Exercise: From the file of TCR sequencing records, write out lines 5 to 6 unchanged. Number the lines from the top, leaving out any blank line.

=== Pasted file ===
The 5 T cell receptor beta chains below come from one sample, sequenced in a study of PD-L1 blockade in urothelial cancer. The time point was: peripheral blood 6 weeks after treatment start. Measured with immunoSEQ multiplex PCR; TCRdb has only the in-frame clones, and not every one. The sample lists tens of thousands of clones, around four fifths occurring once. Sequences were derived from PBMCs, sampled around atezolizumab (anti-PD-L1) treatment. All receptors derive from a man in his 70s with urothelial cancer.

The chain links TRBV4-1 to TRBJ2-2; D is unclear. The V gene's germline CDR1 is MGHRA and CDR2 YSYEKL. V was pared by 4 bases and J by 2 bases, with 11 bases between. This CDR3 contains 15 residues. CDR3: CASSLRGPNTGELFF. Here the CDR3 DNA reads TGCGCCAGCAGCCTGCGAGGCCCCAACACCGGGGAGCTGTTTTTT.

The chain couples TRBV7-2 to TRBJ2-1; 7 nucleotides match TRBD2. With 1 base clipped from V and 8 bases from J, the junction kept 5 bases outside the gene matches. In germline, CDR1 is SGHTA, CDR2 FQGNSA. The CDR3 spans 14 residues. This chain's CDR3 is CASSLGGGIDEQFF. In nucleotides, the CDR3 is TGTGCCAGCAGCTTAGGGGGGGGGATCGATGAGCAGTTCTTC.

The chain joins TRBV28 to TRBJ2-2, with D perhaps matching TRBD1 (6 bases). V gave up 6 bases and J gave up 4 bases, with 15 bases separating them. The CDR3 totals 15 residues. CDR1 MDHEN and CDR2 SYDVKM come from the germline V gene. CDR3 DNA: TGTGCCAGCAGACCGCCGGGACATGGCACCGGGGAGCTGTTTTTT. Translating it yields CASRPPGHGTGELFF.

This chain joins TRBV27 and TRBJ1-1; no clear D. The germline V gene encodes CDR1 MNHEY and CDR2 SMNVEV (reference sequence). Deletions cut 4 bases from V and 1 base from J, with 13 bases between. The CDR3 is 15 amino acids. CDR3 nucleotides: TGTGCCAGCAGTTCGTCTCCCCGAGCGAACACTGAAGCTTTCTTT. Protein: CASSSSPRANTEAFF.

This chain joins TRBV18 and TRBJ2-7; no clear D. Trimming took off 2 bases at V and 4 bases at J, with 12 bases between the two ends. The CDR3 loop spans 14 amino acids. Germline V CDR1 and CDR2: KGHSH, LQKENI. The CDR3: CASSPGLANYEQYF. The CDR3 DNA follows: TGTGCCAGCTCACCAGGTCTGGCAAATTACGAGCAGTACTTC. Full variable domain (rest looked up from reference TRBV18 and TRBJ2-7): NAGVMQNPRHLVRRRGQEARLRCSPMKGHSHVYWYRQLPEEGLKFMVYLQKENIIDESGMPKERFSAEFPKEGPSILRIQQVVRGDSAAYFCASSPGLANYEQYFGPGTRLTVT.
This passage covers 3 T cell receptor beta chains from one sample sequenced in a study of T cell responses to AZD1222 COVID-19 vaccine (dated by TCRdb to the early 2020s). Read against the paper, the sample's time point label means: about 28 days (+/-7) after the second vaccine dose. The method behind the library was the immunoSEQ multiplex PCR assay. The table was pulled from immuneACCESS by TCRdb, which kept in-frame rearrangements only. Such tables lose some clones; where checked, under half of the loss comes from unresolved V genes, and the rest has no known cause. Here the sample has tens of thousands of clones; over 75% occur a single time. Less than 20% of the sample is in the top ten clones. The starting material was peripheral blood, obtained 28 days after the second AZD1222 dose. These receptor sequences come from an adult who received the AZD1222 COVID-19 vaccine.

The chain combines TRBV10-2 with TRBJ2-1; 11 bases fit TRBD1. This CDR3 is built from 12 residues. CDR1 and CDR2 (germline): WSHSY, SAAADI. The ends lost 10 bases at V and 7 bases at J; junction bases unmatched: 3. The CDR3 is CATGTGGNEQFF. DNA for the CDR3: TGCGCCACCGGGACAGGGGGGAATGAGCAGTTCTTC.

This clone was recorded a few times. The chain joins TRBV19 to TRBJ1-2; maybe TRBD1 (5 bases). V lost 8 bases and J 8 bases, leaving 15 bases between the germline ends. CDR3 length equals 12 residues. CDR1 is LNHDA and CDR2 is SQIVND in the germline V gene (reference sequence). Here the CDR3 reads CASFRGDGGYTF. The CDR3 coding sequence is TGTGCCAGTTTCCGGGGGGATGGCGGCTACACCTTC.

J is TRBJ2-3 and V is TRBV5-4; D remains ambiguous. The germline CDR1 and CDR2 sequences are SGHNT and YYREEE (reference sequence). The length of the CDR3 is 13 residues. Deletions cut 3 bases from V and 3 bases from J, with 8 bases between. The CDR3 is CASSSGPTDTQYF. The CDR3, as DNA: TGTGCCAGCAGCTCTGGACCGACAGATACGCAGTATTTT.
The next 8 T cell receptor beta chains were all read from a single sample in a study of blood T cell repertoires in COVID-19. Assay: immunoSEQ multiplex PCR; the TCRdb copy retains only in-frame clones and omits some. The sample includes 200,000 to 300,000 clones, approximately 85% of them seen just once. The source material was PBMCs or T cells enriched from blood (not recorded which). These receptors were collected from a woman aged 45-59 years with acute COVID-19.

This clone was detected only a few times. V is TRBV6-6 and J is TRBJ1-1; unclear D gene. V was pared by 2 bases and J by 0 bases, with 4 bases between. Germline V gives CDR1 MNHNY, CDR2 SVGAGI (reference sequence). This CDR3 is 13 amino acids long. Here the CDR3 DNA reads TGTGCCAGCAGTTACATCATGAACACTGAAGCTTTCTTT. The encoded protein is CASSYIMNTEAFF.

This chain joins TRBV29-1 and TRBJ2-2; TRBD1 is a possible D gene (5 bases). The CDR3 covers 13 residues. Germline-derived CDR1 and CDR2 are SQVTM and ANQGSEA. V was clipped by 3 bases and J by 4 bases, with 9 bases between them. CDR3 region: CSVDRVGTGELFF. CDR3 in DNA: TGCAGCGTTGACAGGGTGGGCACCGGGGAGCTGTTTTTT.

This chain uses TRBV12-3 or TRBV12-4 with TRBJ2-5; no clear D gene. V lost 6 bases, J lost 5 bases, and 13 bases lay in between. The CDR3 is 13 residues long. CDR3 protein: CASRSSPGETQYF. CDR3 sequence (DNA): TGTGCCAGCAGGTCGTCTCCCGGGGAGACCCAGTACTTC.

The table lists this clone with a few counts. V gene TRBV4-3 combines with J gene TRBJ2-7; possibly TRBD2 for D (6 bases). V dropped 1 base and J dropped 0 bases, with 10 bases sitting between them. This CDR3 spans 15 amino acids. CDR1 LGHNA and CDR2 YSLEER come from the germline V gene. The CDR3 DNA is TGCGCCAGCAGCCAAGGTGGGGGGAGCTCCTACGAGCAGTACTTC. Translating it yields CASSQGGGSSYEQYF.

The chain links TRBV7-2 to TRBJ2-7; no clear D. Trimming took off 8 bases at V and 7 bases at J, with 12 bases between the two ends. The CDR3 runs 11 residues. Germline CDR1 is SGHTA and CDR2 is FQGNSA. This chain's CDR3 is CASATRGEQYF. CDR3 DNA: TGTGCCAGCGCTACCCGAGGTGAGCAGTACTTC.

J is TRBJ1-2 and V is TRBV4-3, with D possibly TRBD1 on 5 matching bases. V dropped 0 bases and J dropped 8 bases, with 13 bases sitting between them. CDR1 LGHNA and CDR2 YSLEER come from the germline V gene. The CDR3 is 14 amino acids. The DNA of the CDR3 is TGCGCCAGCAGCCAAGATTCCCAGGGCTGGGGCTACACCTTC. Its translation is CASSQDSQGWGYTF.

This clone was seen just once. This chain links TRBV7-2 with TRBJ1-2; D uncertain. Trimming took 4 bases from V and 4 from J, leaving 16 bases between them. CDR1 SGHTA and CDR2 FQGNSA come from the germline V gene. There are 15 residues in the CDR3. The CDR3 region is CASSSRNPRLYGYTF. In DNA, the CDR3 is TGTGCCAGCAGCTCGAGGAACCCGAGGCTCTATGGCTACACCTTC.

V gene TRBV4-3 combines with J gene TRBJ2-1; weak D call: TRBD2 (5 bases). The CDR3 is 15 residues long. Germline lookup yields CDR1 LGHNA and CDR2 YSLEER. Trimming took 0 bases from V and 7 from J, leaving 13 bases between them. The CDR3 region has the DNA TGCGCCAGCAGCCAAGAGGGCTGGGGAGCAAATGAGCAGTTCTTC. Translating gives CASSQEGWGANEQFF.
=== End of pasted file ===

This chain joins TRBV27 and TRBJ1-1; no clear D. The germline V gene encodes CDR1 MNHEY and CDR2 SMNVEV (reference sequence). Deletions cut 4 bases from V and 1 base from J, with 13 bases between. The CDR3 is 15 amino acids. CDR3 nucleotides: TGTGCCAGCAGTTCGTCTCCCCGAGCGAACACTGAAGCTTTCTTT. Protein: CASSSSPRANTEAFF.

This chain joins TRBV18 and TRBJ2-7; no clear D. Trimming took off 2 bases at V and 4 bases at J, with 12 bases between the two ends. The CDR3 loop spans 14 amino acids. Germline V CDR1 and CDR2: KGHSH, LQKENI. The CDR3: CASSPGLANYEQYF. The CDR3 DNA follows: TGTGCCAGCTCACCAGGTCTGGCAAATTACGAGCAGTACTTC. Full variable domain (rest looked up from reference TRBV18 and TRBJ2-7): NAGVMQNPRHLVRRRGQEARLRCSPMKGHSHVYWYRQLPEEGLKFMVYLQKENIIDESGMPKERFSAEFPKEGPSILRIQQVVRGDSAAYFCASSPGLANYEQYFGPGTRLTVT.